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By way of teaching myself Moose, I'm working on a Moose object that interfaces to a particular piece of hardware. Said hardware takes a number of different commands that set various properties of the hardware, all of the form PROPERTYNAME=VALUE for a setter, and PROPERTYNAME? for a getter (note that these 'setters' and 'getters' are on the network interface to the hardware). What I want to do is create an object where all of these properties of the hardware are implemented with an attribute-like interface. Since getting and setting the various properties takes the same form for all properties, is there a way to automatically generate the setters and getters from a list of those properties?

I.E.: Rather than this:

Package MyHardware;
use Moose;
has property1 => (
    'is' => 'rw',
    'reader' => 'set_property1',
    'writer' => 'get_property1',
);

has property2 => (
    'is' => 'rw',
    'reader' => 'set_property2',
    'writer' => 'get_property2',
);

# ...

has propertyN => (
    'is' => 'rw',
    'reader' => 'set_propertyN',
    'writer' => 'get_propertyN',
);

Is there something I can do like this:

Package MyHardware;
use Moose;

attributes => (
    'is' => 'rw',
    'names' => [qw/property1 property2 ... propertyN/],
    'reader' => sub {
        my $self = shift;
        my $property = shift;
        return $self->_send_command("$property?");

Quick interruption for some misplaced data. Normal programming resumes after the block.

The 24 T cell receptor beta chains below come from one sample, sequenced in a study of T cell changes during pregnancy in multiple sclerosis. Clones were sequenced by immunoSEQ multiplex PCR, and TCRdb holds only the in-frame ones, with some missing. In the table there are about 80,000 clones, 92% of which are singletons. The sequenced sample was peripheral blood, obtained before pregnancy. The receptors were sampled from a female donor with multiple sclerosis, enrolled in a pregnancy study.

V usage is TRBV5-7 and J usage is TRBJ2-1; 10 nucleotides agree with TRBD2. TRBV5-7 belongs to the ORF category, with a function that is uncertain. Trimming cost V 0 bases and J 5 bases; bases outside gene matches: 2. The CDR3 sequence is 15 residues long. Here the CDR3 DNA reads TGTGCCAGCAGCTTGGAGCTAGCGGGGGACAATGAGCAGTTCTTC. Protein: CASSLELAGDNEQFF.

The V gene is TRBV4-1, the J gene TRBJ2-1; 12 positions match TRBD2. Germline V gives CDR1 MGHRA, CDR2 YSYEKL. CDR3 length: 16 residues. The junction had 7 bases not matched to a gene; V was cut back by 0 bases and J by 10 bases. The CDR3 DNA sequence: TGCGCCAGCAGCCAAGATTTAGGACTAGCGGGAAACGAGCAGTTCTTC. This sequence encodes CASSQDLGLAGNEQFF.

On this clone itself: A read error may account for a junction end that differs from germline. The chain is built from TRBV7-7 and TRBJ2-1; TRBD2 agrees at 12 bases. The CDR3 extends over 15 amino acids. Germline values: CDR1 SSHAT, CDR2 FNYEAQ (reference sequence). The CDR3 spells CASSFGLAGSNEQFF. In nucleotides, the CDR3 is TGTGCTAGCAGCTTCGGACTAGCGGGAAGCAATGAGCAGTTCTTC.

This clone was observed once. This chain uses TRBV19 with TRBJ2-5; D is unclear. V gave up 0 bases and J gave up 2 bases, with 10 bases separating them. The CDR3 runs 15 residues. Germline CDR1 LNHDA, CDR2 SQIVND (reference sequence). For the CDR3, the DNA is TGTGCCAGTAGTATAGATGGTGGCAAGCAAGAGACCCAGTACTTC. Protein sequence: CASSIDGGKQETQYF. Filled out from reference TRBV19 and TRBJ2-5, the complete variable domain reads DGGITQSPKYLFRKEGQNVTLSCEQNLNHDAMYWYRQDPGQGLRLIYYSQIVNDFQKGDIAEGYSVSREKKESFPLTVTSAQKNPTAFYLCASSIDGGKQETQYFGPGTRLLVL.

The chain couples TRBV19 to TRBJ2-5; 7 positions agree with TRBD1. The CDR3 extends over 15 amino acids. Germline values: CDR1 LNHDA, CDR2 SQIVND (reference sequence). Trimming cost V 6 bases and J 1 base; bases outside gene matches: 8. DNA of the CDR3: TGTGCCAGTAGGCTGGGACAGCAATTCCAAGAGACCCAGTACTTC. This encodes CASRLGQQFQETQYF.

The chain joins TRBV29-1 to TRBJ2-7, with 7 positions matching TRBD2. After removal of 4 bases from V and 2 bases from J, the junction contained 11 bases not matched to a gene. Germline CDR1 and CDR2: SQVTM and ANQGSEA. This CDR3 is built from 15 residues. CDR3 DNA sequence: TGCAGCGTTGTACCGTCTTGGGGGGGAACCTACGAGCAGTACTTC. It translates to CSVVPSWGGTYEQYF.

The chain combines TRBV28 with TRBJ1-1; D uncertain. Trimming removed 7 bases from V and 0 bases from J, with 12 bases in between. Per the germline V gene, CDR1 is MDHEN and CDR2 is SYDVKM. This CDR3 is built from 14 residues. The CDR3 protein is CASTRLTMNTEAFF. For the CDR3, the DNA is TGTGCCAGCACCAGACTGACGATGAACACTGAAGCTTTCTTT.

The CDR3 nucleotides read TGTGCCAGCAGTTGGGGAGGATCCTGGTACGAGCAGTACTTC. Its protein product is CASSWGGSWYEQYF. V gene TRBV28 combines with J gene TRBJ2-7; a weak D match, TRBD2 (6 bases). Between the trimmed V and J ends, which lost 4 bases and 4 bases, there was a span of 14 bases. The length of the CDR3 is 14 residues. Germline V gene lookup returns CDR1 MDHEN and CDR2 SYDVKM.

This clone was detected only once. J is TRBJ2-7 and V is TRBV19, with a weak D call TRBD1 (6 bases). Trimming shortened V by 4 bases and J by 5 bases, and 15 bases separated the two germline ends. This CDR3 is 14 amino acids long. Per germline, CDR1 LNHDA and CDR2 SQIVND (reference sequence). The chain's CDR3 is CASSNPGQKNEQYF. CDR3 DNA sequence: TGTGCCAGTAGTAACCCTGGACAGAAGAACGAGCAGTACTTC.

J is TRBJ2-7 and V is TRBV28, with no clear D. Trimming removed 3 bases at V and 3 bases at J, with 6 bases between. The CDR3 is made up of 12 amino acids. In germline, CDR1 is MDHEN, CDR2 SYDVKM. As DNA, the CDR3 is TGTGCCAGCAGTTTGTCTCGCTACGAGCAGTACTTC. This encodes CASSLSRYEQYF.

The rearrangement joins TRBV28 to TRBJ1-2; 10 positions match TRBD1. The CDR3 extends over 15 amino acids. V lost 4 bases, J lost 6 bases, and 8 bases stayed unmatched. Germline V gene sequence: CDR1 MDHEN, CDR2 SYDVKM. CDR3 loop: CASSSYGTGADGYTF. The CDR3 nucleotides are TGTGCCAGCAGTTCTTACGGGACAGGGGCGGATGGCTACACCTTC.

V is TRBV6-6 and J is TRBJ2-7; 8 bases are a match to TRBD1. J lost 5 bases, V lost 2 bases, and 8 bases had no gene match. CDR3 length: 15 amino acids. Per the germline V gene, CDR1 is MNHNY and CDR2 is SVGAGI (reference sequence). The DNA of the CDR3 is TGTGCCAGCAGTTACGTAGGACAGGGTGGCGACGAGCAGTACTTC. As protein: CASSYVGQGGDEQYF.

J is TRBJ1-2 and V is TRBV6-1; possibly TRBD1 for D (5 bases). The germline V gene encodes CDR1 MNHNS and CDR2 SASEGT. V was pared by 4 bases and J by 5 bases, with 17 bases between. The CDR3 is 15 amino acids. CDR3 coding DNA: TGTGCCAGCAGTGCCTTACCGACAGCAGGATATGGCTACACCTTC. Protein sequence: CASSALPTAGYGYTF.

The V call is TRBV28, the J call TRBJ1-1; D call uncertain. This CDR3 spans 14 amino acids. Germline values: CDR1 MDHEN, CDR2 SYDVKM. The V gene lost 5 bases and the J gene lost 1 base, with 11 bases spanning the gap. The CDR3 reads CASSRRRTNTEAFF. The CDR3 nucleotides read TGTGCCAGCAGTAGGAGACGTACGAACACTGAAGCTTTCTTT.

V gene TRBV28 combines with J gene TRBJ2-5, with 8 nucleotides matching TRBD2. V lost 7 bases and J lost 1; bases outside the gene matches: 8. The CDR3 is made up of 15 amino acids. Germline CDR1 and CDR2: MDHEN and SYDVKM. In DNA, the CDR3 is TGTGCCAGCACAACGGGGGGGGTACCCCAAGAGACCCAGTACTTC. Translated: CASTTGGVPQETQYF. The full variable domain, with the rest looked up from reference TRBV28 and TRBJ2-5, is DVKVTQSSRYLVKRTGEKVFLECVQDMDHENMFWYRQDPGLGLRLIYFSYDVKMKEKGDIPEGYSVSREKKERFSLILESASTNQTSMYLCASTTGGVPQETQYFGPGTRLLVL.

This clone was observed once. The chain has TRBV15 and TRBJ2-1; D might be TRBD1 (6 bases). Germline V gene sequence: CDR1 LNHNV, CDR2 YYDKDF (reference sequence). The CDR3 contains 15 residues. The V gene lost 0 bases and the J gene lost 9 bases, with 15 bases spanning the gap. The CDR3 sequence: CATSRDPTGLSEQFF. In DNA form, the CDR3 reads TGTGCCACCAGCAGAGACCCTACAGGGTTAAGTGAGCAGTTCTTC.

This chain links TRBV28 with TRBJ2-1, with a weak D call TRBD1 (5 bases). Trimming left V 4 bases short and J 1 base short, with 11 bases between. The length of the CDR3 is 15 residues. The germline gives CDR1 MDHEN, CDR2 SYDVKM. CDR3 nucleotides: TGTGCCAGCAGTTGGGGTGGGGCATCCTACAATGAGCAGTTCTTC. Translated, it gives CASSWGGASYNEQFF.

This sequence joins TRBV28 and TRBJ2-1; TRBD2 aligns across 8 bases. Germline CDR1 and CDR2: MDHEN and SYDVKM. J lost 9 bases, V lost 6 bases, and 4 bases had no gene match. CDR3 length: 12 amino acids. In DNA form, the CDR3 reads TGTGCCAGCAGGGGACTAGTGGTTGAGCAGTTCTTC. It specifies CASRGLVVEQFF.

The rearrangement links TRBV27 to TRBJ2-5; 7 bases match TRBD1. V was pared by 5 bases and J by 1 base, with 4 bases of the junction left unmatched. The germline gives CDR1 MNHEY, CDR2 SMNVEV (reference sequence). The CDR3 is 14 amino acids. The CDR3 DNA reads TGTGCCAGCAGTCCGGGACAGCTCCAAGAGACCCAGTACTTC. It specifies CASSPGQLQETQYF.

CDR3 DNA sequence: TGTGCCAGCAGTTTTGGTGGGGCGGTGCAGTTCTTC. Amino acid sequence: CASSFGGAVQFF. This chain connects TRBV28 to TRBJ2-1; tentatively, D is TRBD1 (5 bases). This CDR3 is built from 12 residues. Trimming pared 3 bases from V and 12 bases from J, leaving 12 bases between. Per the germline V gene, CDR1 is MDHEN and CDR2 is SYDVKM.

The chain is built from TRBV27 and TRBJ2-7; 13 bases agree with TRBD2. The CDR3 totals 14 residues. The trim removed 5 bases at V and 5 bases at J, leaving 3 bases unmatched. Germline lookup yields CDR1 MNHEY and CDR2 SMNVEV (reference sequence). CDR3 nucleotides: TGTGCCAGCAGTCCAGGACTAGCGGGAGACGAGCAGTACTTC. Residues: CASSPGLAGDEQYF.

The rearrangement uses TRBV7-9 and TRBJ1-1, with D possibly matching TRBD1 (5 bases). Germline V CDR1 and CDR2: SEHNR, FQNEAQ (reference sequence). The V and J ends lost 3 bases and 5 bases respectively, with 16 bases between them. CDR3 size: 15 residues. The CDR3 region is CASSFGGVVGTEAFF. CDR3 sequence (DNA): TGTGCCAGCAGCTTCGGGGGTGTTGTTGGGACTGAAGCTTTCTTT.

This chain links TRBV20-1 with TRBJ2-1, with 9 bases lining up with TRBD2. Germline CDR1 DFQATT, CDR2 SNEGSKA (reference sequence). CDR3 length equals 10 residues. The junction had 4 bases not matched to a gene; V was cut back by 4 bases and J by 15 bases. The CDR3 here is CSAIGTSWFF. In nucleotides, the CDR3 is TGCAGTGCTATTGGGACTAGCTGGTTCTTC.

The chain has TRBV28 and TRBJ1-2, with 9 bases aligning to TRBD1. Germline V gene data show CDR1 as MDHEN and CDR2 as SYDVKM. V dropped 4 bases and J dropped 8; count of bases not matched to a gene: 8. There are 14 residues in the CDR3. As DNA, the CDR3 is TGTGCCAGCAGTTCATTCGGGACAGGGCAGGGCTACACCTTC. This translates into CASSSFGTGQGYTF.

},
    'writer' => sub {
        my $self = shift;
        my $property = shift;
        my $value = shift;
        return $self->_send_command("$property=$value");
    },
);

EDIT: Here's what I want to happen:

# CALLER:
my $hw = MyHardware->new();
$hw->property1('foo');
print $hw->property2 . "\n";

And "under the hood":

$hw->property1('foo');
# Becomes 
sub { return $hw->_send_command('property1=foo'); }

# And

$hw->property2();
# Becomes
sub { return $hw->_send_command('property2?'); }
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5 Answers 5

How about looping over the properties?

use strict;
use warnings;

use Moose;

foreach my $prop ( qw( property1 property2 property3 property4 ) ) { 
    has $prop => (
        is => 'rw',
        isa => 'Str',
        reader => "get_$prop",
        writer => "set_$prop",
    );  
}

1;
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2  
Remember that has looks like syntax but it's really just an ordinary function call, executed at run-time. There is no problem using it inside a control structure or even inside another function. And there is no problem passing variable arguments to it. –  mob Jan 28 '13 at 21:35
    
That's awfully close to what I want, but (and maybe this should be a separate question) is there any way to pass arguments to the writer? Is this a situation where I should be using around()? –  Kit Peters Jan 28 '13 at 21:46
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up vote 2 down vote accepted

Figured it out. I realize that I shouldn't be using attributes at all to do this. Instead, I'll dynamically generate methods using Class::MOP::Class like so:

my $meta = Class::MOP::Class->initialize(__PACKAGE__);
foreach my $prop (qw/property1 property2 property3/) {
    $meta->add_method(qq/set_$prop/, sub { 
            my $self = shift;
            my $value = shift;
            return $self->_send_command(qq/$prop=$value/);
        }
    );
    $meta->add_method(qq/get_$prop/, sub { 
            my $self = shift;
            return $self->_send_command(qq/$prop?/);
        }
    );
}

Doing it with calls to has() would have effectively put the object state in two places - on the hardware and in the instance - and I only want it in one.

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See OP's update for clarification on desired result. (He wants an accessor, not a getter+setter.) You should stick to Moose (my $meta = __PACKAGE__->meta();) since that's what he's using. –  ikegami Jan 29 '13 at 21:34